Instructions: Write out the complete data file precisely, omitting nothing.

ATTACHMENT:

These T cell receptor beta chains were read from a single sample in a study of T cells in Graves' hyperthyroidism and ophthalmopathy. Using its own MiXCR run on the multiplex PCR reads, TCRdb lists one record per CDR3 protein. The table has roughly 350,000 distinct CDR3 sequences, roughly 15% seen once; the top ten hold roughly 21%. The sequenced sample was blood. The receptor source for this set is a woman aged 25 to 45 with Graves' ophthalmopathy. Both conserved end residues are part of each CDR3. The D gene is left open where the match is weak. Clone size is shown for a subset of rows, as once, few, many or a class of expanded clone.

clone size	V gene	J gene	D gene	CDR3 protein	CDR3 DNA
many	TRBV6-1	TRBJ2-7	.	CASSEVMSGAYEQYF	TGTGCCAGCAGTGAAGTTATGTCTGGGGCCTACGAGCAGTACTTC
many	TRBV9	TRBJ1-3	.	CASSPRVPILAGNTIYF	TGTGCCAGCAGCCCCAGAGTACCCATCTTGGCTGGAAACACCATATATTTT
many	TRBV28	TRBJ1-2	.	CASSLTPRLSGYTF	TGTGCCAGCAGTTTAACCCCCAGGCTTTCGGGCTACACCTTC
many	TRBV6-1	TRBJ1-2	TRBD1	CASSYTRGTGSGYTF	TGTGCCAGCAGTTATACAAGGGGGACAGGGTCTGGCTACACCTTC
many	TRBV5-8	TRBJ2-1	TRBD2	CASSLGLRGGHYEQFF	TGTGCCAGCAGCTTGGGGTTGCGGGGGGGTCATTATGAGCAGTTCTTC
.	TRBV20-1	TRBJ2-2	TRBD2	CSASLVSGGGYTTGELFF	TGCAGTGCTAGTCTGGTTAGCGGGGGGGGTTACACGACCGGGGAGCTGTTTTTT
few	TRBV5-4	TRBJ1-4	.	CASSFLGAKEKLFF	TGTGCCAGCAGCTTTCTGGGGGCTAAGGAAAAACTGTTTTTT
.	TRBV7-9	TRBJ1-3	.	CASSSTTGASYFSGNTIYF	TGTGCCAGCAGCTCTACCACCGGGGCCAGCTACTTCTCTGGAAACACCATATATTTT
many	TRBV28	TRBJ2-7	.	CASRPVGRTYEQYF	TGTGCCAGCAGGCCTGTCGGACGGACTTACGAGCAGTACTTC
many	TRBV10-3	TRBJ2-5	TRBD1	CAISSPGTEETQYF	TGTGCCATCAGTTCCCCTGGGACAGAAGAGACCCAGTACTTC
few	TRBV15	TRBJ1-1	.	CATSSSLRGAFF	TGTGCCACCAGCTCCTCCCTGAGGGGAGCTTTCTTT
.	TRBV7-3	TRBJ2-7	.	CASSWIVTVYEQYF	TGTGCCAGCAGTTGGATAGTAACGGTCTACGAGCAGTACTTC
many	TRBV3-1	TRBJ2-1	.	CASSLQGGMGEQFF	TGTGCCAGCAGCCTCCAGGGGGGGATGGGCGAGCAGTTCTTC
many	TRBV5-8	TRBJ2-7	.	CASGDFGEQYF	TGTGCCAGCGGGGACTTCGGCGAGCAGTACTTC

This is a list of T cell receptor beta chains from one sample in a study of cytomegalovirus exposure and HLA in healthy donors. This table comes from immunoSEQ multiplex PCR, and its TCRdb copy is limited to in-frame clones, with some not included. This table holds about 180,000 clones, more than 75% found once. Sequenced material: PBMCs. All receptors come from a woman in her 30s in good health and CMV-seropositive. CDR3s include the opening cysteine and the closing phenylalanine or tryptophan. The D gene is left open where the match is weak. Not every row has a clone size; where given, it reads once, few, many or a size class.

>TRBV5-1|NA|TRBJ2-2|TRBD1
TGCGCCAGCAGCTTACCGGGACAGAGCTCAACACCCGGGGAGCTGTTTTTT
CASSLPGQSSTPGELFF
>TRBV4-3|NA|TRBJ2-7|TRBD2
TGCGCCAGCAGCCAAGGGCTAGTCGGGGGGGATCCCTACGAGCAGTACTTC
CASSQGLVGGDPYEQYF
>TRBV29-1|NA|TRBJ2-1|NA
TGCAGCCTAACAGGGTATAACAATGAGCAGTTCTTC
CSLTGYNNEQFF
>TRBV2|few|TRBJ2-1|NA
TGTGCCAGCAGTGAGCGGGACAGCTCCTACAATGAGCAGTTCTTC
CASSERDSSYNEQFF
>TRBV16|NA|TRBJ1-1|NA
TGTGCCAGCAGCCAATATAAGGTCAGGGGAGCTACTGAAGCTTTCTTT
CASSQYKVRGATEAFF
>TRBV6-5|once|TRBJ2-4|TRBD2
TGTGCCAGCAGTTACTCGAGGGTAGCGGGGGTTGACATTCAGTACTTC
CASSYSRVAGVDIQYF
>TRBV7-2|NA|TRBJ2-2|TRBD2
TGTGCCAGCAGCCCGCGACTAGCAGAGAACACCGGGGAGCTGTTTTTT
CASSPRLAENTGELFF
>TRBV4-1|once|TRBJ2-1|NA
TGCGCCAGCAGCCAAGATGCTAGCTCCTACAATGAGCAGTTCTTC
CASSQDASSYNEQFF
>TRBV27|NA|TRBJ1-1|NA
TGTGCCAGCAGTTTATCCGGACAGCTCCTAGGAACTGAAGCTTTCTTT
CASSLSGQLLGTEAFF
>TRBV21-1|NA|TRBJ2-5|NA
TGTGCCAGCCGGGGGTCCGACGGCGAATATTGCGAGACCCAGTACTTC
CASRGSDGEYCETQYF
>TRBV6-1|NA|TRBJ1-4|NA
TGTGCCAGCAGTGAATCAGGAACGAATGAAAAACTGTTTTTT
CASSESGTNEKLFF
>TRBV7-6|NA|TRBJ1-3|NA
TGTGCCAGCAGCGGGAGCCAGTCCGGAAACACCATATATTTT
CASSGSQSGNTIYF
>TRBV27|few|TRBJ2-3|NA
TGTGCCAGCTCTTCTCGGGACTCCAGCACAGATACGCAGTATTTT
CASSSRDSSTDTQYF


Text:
These T cell receptor beta chains were read from a single sample in a study of T cells in Graves' hyperthyroidism and ophthalmopathy. Using its own MiXCR run on the multiplex PCR reads, TCRdb lists one record per CDR3 protein. The table has roughly 350,000 distinct CDR3 sequences, roughly 15% seen once; the top ten hold roughly 21%. The sequenced sample was blood. The receptor source for this set is a woman aged 25 to 45 with Graves' ophthalmopathy. Both conserved end residues are part of each CDR3. The D gene is left open where the match is weak. Clone size is shown for a subset of rows, as once, few, many or a class of expanded clone.

clone size	V gene	J gene	D gene	CDR3 protein	CDR3 DNA
many	TRBV6-1	TRBJ2-7	.	CASSEVMSGAYEQYF	TGTGCCAGCAGTGAAGTTATGTCTGGGGCCTACGAGCAGTACTTC
many	TRBV9	TRBJ1-3	.	CASSPRVPILAGNTIYF	TGTGCCAGCAGCCCCAGAGTACCCATCTTGGCTGGAAACACCATATATTTT
many	TRBV28	TRBJ1-2	.	CASSLTPRLSGYTF	TGTGCCAGCAGTTTAACCCCCAGGCTTTCGGGCTACACCTTC
many	TRBV6-1	TRBJ1-2	TRBD1	CASSYTRGTGSGYTF	TGTGCCAGCAGTTATACAAGGGGGACAGGGTCTGGCTACACCTTC
many	TRBV5-8	TRBJ2-1	TRBD2	CASSLGLRGGHYEQFF	TGTGCCAGCAGCTTGGGGTTGCGGGGGGGTCATTATGAGCAGTTCTTC
.	TRBV20-1	TRBJ2-2	TRBD2	CSASLVSGGGYTTGELFF	TGCAGTGCTAGTCTGGTTAGCGGGGGGGGTTACACGACCGGGGAGCTGTTTTTT
few	TRBV5-4	TRBJ1-4	.	CASSFLGAKEKLFF	TGTGCCAGCAGCTTTCTGGGGGCTAAGGAAAAACTGTTTTTT
.	TRBV7-9	TRBJ1-3	.	CASSSTTGASYFSGNTIYF	TGTGCCAGCAGCTCTACCACCGGGGCCAGCTACTTCTCTGGAAACACCATATATTTT
many	TRBV28	TRBJ2-7	.	CASRPVGRTYEQYF	TGTGCCAGCAGGCCTGTCGGACGGACTTACGAGCAGTACTTC
many	TRBV10-3	TRBJ2-5	TRBD1	CAISSPGTEETQYF	TGTGCCATCAGTTCCCCTGGGACAGAAGAGACCCAGTACTTC
few	TRBV15	TRBJ1-1	.	CATSSSLRGAFF	TGTGCCACCAGCTCCTCCCTGAGGGGAGCTTTCTTT
.	TRBV7-3	TRBJ2-7	.	CASSWIVTVYEQYF	TGTGCCAGCAGTTGGATAGTAACGGTCTACGAGCAGTACTTC
many	TRBV3-1	TRBJ2-1	.	CASSLQGGMGEQFF	TGTGCCAGCAGCCTCCAGGGGGGGATGGGCGAGCAGTTCTTC
many	TRBV5-8	TRBJ2-7	.	CASGDFGEQYF	TGTGCCAGCGGGGACTTCGGCGAGCAGTACTTC

This is a list of T cell receptor beta chains from one sample in a study of cytomegalovirus exposure and HLA in healthy donors. This table comes from immunoSEQ multiplex PCR, and its TCRdb copy is limited to in-frame clones, with some not included. This table holds about 180,000 clones, more than 75% found once. Sequenced material: PBMCs. All receptors come from a woman in her 30s in good health and CMV-seropositive. CDR3s include the opening cysteine and the closing phenylalanine or tryptophan. The D gene is left open where the match is weak. Not every row has a clone size; where given, it reads once, few, many or a size class.

>TRBV5-1|NA|TRBJ2-2|TRBD1
TGCGCCAGCAGCTTACCGGGACAGAGCTCAACACCCGGGGAGCTGTTTTTT
CASSLPGQSSTPGELFF
>TRBV4-3|NA|TRBJ2-7|TRBD2
TGCGCCAGCAGCCAAGGGCTAGTCGGGGGGGATCCCTACGAGCAGTACTTC
CASSQGLVGGDPYEQYF
>TRBV29-1|NA|TRBJ2-1|NA
TGCAGCCTAACAGGGTATAACAATGAGCAGTTCTTC
CSLTGYNNEQFF
>TRBV2|few|TRBJ2-1|NA
TGTGCCAGCAGTGAGCGGGACAGCTCCTACAATGAGCAGTTCTTC
CASSERDSSYNEQFF
>TRBV16|NA|TRBJ1-1|NA
TGTGCCAGCAGCCAATATAAGGTCAGGGGAGCTACTGAAGCTTTCTTT
CASSQYKVRGATEAFF
>TRBV6-5|once|TRBJ2-4|TRBD2
TGTGCCAGCAGTTACTCGAGGGTAGCGGGGGTTGACATTCAGTACTTC
CASSYSRVAGVDIQYF
>TRBV7-2|NA|TRBJ2-2|TRBD2
TGTGCCAGCAGCCCGCGACTAGCAGAGAACACCGGGGAGCTGTTTTTT
CASSPRLAENTGELFF
>TRBV4-1|once|TRBJ2-1|NA
TGCGCCAGCAGCCAAGATGCTAGCTCCTACAATGAGCAGTTCTTC
CASSQDASSYNEQFF
>TRBV27|NA|TRBJ1-1|NA
TGTGCCAGCAGTTTATCCGGACAGCTCCTAGGAACTGAAGCTTTCTTT
CASSLSGQLLGTEAFF
>TRBV21-1|NA|TRBJ2-5|NA
TGTGCCAGCCGGGGGTCCGACGGCGAATATTGCGAGACCCAGTACTTC
CASRGSDGEYCETQYF
>TRBV6-1|NA|TRBJ1-4|NA
TGTGCCAGCAGTGAATCAGGAACGAATGAAAAACTGTTTTTT
CASSESGTNEKLFF
>TRBV7-6|NA|TRBJ1-3|NA
TGTGCCAGCAGCGGGAGCCAGTCCGGAAACACCATATATTTT
CASSGSQSGNTIYF
>TRBV27|few|TRBJ2-3|NA
TGTGCCAGCTCTTCTCGGGACTCCAGCACAGATACGCAGTATTTT
CASSSRDSSTDTQYF